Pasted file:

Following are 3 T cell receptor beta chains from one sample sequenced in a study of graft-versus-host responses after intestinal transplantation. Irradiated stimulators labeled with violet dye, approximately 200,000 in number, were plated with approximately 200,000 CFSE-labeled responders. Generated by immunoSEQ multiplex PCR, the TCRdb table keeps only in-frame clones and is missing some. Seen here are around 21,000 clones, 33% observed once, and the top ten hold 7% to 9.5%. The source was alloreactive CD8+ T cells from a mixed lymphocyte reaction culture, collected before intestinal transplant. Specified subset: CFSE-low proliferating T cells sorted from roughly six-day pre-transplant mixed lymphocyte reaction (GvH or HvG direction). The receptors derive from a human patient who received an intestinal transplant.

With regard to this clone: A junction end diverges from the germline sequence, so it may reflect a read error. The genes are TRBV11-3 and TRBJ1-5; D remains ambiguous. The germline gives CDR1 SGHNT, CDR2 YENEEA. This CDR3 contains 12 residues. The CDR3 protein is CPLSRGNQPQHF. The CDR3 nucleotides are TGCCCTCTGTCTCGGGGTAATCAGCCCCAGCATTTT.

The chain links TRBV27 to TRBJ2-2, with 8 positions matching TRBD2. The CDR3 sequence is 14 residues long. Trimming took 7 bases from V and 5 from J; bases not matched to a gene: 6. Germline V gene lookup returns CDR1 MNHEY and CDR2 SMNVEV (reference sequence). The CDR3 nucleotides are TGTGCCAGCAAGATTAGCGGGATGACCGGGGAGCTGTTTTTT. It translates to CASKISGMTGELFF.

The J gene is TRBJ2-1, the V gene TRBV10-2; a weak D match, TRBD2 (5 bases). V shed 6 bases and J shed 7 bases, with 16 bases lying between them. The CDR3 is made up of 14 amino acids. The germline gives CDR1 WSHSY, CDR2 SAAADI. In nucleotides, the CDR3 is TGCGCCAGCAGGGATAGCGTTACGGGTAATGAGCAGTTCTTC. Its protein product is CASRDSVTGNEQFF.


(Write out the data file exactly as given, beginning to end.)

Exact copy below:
Following are 3 T cell receptor beta chains from one sample sequenced in a study of graft-versus-host responses after intestinal transplantation. Irradiated stimulators labeled with violet dye, approximately 200,000 in number, were plated with approximately 200,000 CFSE-labeled responders. Generated by immunoSEQ multiplex PCR, the TCRdb table keeps only in-frame clones and is missing some. Seen here are around 21,000 clones, 33% observed once, and the top ten hold 7% to 9.5%. The source was alloreactive CD8+ T cells from a mixed lymphocyte reaction culture, collected before intestinal transplant. Specified subset: CFSE-low proliferating T cells sorted from roughly six-day pre-transplant mixed lymphocyte reaction (GvH or HvG direction). The receptors derive from a human patient who received an intestinal transplant.

With regard to this clone: A junction end diverges from the germline sequence, so it may reflect a read error. The genes are TRBV11-3 and TRBJ1-5; D remains ambiguous. The germline gives CDR1 SGHNT, CDR2 YENEEA. This CDR3 contains 12 residues. The CDR3 protein is CPLSRGNQPQHF. The CDR3 nucleotides are TGCCCTCTGTCTCGGGGTAATCAGCCCCAGCATTTT.

The chain links TRBV27 to TRBJ2-2, with 8 positions matching TRBD2. The CDR3 sequence is 14 residues long. Trimming took 7 bases from V and 5 from J; bases not matched to a gene: 6. Germline V gene lookup returns CDR1 MNHEY and CDR2 SMNVEV (reference sequence). The CDR3 nucleotides are TGTGCCAGCAAGATTAGCGGGATGACCGGGGAGCTGTTTTTT. It translates to CASKISGMTGELFF.

The J gene is TRBJ2-1, the V gene TRBV10-2; a weak D match, TRBD2 (5 bases). V shed 6 bases and J shed 7 bases, with 16 bases lying between them. The CDR3 is made up of 14 amino acids. The germline gives CDR1 WSHSY, CDR2 SAAADI. In nucleotides, the CDR3 is TGCGCCAGCAGGGATAGCGTTACGGGTAATGAGCAGTTCTTC. Its protein product is CASRDSVTGNEQFF.